Josh Bazell: Duane. Fun & Games. Awesome book. I think that when they first gave it to me to blurb, I said something about it continuing your experiment, as I saw it, as to how far you can push the entertainment value of a novel. I don’t know how you feel about public discussion of technical stuff. But what I’m curious about, as a writer, is how conscious of that are you? How much of your career is about coming up with a book that is a perfectly pure action novel?

Duane Swiercynski: Good question! I mostly try not to bore people. That’s my goal. Get them turning pages no matter what.

JB: That’s actually my philosophy also. It’s probably the #1 thing I think about as a writer.

DS: I feel like, if I’m bored writing it, I should cut it or move on quickly. I also really focus on voice as a writer. That greases the skids for people and keeps things going. I’ve done both, but I want to ask you if you plot in advance or outline, or just explore the plot and figure it out as you go?

JB: I am an obsessive outliner. Of the Harry Wittington school, that I would rather build a house without a blue print than write a novel without an outline. I find in my own work that I have plenty of room to be creative on the page without having to worry about whether the scene is going to end up where I want it to. That said, there are people who I respect, Thomas Perry and Elmore Leonard come to mind, who say that they don’t outline and that outlining would remove a lot of the fun they have. On the other hand, both of those people have developed plotting techniques that make it easier to plot on the fly, like Thomas Perry when he uses a cat-and-mouse format. And both of those guys have been in this game for long enough that they are clearly doing a good amount of planning subconsciously that a lot of us are doing on paper. I don’t really know how to do it without outlining. But it has occurred to me to try.

DS: What you say rings true. When I do plot, with guideposts to leave enough room to have fun on the page. And you can always change the guideposts. You’re not locked into it. But I do like having a plan.

JB: You always can change the goalposts and you always have to. So, Charlie Hardie is a series character and you do a masterful job of leaving some things unexplained in the book. I wondered if this had something to do, possibly, with your work in comic books.  The book succeeds as a book, at the same time that it feels like it is going to succeed in a larger series. The issues that are left hanging are not even things you realize until you’ve thought about the book for a while. You clearly have an idea of where this series is going.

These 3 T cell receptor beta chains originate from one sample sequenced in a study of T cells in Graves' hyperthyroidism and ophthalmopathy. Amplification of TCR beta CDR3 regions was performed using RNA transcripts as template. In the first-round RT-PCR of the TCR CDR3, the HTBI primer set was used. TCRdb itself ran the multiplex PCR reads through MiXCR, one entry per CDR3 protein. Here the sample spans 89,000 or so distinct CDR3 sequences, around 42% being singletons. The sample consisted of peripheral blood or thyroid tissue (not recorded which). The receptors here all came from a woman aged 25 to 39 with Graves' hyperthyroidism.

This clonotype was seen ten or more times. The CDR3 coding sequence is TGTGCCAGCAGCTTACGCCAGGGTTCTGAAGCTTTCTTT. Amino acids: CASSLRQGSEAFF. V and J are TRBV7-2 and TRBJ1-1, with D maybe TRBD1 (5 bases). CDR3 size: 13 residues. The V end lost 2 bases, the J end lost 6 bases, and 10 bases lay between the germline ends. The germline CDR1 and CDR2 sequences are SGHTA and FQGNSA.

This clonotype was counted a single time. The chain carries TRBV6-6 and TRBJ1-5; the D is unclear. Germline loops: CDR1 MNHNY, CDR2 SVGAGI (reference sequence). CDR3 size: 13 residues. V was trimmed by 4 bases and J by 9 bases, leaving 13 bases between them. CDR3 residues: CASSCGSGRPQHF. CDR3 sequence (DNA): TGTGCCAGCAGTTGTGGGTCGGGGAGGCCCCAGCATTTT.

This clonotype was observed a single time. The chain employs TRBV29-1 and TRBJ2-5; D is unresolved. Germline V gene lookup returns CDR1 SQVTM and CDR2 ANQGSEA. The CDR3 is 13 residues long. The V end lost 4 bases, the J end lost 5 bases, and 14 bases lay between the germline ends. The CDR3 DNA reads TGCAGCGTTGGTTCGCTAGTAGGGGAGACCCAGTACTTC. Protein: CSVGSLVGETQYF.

Continue reading “A Conversation with Duane Swierczynski and Josh Bazell: Part I”

A Conversation with Duane Swierczynski and Ed Brubaker: Part II

This week, we celebrate the publication of FUN & GAMES by Duane Swierczynski, a book that CNN.com says “reads like a Quentin Tarantino movie on speed, full of high-octane action, flying by at a breakneck pace, not for the faint of heart, but also with plenty of humor.” Here, we present Part II of a conversation between Swierczynski and award-winning writer Ed Brubaker, author of CRIMINAL, SLEEPER and INCOGNITO, among many others.

Missed Part I? Start reading it here.

DS: The idea for Charlie Hardie, the house sitter, came first, though he didn’t have a name for a long time. You think “house sitter,” you kind of think “burnout.” (My apologies to the many fine professional housesitters working the mansions of America today; I don’t mean you guys.) Anyway, at the very least, I imagined somebody’s who’s been through a rough patch. Someone who used to know how to handle himself, but maybe had fallen on hard times, and was more than a little rusty. Like you said, all of this stuff goes into a mental blender and spins around for a long time… and slowly, a character emerged.

See, I like your question a lot — and it applies to Charlie, because it’s clear he wants to escape from his life. Yet, life won’t let him. It keeps picking on him.

The idea for the… uh, female lead (don’t want to spoil anything) was more or less inspired by certain pieces of celebrity gossip. As well as the whole idea that you can easily bump into a celebrity in L.A., which I find interesting — would you recognize, say, Blake Lively in a very out-of-context situation? Like, if she suddenly broke into your hotel room and told you people were trying to kill her?

Question for you, along the same lines: Do you get starstruck at all? And if so, is it for actors, directors, writers, or musicians?

Continue reading “A Conversation with Duane Swierczynski and Ed Brubaker: Part II”

A Conversation with Michael Robotham and Mark Billingham: Part I

"lost in time" - infrared photograph, AustraliaIn our ongoing celebration of the publication of THE WRECKAGE, we had Mark Billingham, author of BLOODLINE and Michael Robotham get together for a chat. In Part One of the conversation, they discuss ghostwriting, recurring characters and new challenges.

MB: So another great day in Sydney? How the hell do you write dark twisted mysteries sitting there in paradise?

MR: I must admit I do have trouble glancing out my window and imagining the mean streets. Instead I have sun, sand, surf and…kookaburras. That’s why I don’t write books set in Australia.